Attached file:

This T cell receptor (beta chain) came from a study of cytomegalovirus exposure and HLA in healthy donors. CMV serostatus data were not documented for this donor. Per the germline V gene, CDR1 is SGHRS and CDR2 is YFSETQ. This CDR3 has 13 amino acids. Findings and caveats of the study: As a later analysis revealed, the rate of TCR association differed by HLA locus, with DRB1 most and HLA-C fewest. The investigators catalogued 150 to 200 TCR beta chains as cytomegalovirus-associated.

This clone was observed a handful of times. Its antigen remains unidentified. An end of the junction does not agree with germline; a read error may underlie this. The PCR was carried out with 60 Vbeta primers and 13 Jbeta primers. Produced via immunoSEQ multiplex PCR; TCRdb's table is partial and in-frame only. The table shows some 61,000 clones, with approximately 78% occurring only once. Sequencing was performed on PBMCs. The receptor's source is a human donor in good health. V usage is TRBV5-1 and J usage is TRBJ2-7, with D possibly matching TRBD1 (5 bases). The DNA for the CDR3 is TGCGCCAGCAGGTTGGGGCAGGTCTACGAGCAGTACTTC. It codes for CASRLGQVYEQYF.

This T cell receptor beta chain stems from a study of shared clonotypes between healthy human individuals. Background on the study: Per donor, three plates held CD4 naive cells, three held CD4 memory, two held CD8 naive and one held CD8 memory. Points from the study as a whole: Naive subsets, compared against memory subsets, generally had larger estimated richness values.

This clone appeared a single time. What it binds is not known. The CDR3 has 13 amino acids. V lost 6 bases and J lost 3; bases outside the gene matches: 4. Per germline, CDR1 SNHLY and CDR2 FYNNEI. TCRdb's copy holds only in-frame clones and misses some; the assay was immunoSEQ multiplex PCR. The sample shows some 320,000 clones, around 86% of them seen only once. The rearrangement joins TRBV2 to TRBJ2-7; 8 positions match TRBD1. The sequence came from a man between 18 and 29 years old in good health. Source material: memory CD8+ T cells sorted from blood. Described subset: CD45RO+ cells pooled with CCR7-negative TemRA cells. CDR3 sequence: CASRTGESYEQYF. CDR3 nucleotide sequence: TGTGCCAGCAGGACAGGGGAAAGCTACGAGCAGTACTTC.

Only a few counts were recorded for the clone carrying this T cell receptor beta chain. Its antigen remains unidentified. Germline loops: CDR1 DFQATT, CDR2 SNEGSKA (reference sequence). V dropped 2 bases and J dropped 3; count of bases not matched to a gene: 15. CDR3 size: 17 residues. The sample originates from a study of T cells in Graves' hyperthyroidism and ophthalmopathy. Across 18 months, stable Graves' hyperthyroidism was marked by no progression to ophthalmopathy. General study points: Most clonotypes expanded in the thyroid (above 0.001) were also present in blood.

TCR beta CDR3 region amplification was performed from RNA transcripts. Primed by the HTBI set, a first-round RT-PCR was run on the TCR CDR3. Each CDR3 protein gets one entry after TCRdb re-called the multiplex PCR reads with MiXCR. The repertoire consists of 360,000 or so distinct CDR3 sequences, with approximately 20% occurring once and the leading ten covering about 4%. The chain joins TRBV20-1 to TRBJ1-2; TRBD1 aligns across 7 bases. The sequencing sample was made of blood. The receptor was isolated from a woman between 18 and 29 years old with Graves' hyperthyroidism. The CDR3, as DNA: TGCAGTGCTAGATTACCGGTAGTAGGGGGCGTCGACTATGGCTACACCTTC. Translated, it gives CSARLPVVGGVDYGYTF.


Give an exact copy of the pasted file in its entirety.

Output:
This T cell receptor (beta chain) came from a study of cytomegalovirus exposure and HLA in healthy donors. CMV serostatus data were not documented for this donor. Per the germline V gene, CDR1 is SGHRS and CDR2 is YFSETQ. This CDR3 has 13 amino acids. Findings and caveats of the study: As a later analysis revealed, the rate of TCR association differed by HLA locus, with DRB1 most and HLA-C fewest. The investigators catalogued 150 to 200 TCR beta chains as cytomegalovirus-associated.

This clone was observed a handful of times. Its antigen remains unidentified. An end of the junction does not agree with germline; a read error may underlie this. The PCR was carried out with 60 Vbeta primers and 13 Jbeta primers. Produced via immunoSEQ multiplex PCR; TCRdb's table is partial and in-frame only. The table shows some 61,000 clones, with approximately 78% occurring only once. Sequencing was performed on PBMCs. The receptor's source is a human donor in good health. V usage is TRBV5-1 and J usage is TRBJ2-7, with D possibly matching TRBD1 (5 bases). The DNA for the CDR3 is TGCGCCAGCAGGTTGGGGCAGGTCTACGAGCAGTACTTC. It codes for CASRLGQVYEQYF.

This T cell receptor beta chain stems from a study of shared clonotypes between healthy human individuals. Background on the study: Per donor, three plates held CD4 naive cells, three held CD4 memory, two held CD8 naive and one held CD8 memory. Points from the study as a whole: Naive subsets, compared against memory subsets, generally had larger estimated richness values.

This clone appeared a single time. What it binds is not known. The CDR3 has 13 amino acids. V lost 6 bases and J lost 3; bases outside the gene matches: 4. Per germline, CDR1 SNHLY and CDR2 FYNNEI. TCRdb's copy holds only in-frame clones and misses some; the assay was immunoSEQ multiplex PCR. The sample shows some 320,000 clones, around 86% of them seen only once. The rearrangement joins TRBV2 to TRBJ2-7; 8 positions match TRBD1. The sequence came from a man between 18 and 29 years old in good health. Source material: memory CD8+ T cells sorted from blood. Described subset: CD45RO+ cells pooled with CCR7-negative TemRA cells. CDR3 sequence: CASRTGESYEQYF. CDR3 nucleotide sequence: TGTGCCAGCAGGACAGGGGAAAGCTACGAGCAGTACTTC.

Only a few counts were recorded for the clone carrying this T cell receptor beta chain. Its antigen remains unidentified. Germline loops: CDR1 DFQATT, CDR2 SNEGSKA (reference sequence). V dropped 2 bases and J dropped 3; count of bases not matched to a gene: 15. CDR3 size: 17 residues. The sample originates from a study of T cells in Graves' hyperthyroidism and ophthalmopathy. Across 18 months, stable Graves' hyperthyroidism was marked by no progression to ophthalmopathy. General study points: Most clonotypes expanded in the thyroid (above 0.001) were also present in blood.

TCR beta CDR3 region amplification was performed from RNA transcripts. Primed by the HTBI set, a first-round RT-PCR was run on the TCR CDR3. Each CDR3 protein gets one entry after TCRdb re-called the multiplex PCR reads with MiXCR. The repertoire consists of 360,000 or so distinct CDR3 sequences, with approximately 20% occurring once and the leading ten covering about 4%. The chain joins TRBV20-1 to TRBJ1-2; TRBD1 aligns across 7 bases. The sequencing sample was made of blood. The receptor was isolated from a woman between 18 and 29 years old with Graves' hyperthyroidism. The CDR3, as DNA: TGCAGTGCTAGATTACCGGTAGTAGGGGGCGTCGACTATGGCTACACCTTC. Translated, it gives CSARLPVVGGVDYGYTF.